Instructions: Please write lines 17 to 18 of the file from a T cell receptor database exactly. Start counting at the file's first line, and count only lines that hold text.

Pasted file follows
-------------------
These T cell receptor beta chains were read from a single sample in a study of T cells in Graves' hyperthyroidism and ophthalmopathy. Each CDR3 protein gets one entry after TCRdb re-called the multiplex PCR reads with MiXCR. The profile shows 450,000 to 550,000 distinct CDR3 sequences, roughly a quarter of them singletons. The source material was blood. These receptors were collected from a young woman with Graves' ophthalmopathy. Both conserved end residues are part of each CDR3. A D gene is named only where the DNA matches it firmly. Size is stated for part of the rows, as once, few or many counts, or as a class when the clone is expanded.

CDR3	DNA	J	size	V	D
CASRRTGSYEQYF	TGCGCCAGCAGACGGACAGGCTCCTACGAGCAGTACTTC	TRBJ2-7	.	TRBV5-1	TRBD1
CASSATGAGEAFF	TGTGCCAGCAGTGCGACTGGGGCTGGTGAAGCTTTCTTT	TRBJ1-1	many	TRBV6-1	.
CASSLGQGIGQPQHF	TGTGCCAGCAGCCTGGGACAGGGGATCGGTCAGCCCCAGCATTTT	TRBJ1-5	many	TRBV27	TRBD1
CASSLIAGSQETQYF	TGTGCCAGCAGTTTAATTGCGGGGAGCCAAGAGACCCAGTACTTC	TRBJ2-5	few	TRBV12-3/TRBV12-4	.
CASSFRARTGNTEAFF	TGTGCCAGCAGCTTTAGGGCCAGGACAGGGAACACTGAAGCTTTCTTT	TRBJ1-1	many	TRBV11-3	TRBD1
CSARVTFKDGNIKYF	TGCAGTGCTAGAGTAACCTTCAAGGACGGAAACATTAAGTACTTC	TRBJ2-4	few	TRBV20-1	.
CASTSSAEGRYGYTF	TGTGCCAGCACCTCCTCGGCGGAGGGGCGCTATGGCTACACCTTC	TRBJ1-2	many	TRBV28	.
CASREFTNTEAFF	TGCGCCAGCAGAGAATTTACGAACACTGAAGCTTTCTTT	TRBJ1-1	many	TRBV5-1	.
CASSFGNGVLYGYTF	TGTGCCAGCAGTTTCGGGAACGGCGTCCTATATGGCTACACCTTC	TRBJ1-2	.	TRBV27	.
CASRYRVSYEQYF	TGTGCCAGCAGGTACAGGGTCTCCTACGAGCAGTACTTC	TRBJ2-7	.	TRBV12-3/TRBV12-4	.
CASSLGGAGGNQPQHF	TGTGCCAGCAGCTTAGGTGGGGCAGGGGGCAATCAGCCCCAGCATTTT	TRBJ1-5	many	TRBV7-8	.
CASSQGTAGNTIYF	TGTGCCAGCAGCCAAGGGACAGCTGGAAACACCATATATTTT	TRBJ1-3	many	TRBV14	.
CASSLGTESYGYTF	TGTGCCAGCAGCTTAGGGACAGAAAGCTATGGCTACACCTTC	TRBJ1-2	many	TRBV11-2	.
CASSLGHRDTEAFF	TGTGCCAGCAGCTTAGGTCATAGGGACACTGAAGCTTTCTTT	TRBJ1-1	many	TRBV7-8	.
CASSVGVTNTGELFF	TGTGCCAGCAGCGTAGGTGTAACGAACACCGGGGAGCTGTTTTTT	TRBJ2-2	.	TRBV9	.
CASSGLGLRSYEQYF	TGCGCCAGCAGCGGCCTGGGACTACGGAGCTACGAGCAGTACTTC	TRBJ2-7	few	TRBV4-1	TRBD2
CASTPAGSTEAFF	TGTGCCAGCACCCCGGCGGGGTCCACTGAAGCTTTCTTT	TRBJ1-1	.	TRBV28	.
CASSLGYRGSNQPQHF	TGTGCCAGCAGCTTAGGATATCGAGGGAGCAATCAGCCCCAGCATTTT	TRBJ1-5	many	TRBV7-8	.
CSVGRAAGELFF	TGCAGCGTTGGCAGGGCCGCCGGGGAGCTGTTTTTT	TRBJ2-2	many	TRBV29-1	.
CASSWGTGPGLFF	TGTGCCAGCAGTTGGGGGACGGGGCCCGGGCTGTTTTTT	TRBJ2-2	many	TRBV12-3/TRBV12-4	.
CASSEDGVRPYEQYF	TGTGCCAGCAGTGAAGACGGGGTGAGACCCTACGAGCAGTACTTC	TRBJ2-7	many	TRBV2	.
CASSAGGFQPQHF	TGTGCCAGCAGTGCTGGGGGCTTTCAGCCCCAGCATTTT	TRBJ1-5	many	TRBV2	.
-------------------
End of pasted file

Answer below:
CASSVGVTNTGELFF	TGTGCCAGCAGCGTAGGTGTAACGAACACCGGGGAGCTGTTTTTT	TRBJ2-2	.	TRBV9	.
CASSGLGLRSYEQYF	TGCGCCAGCAGCGGCCTGGGACTACGGAGCTACGAGCAGTACTTC	TRBJ2-7	few	TRBV4-1	TRBD2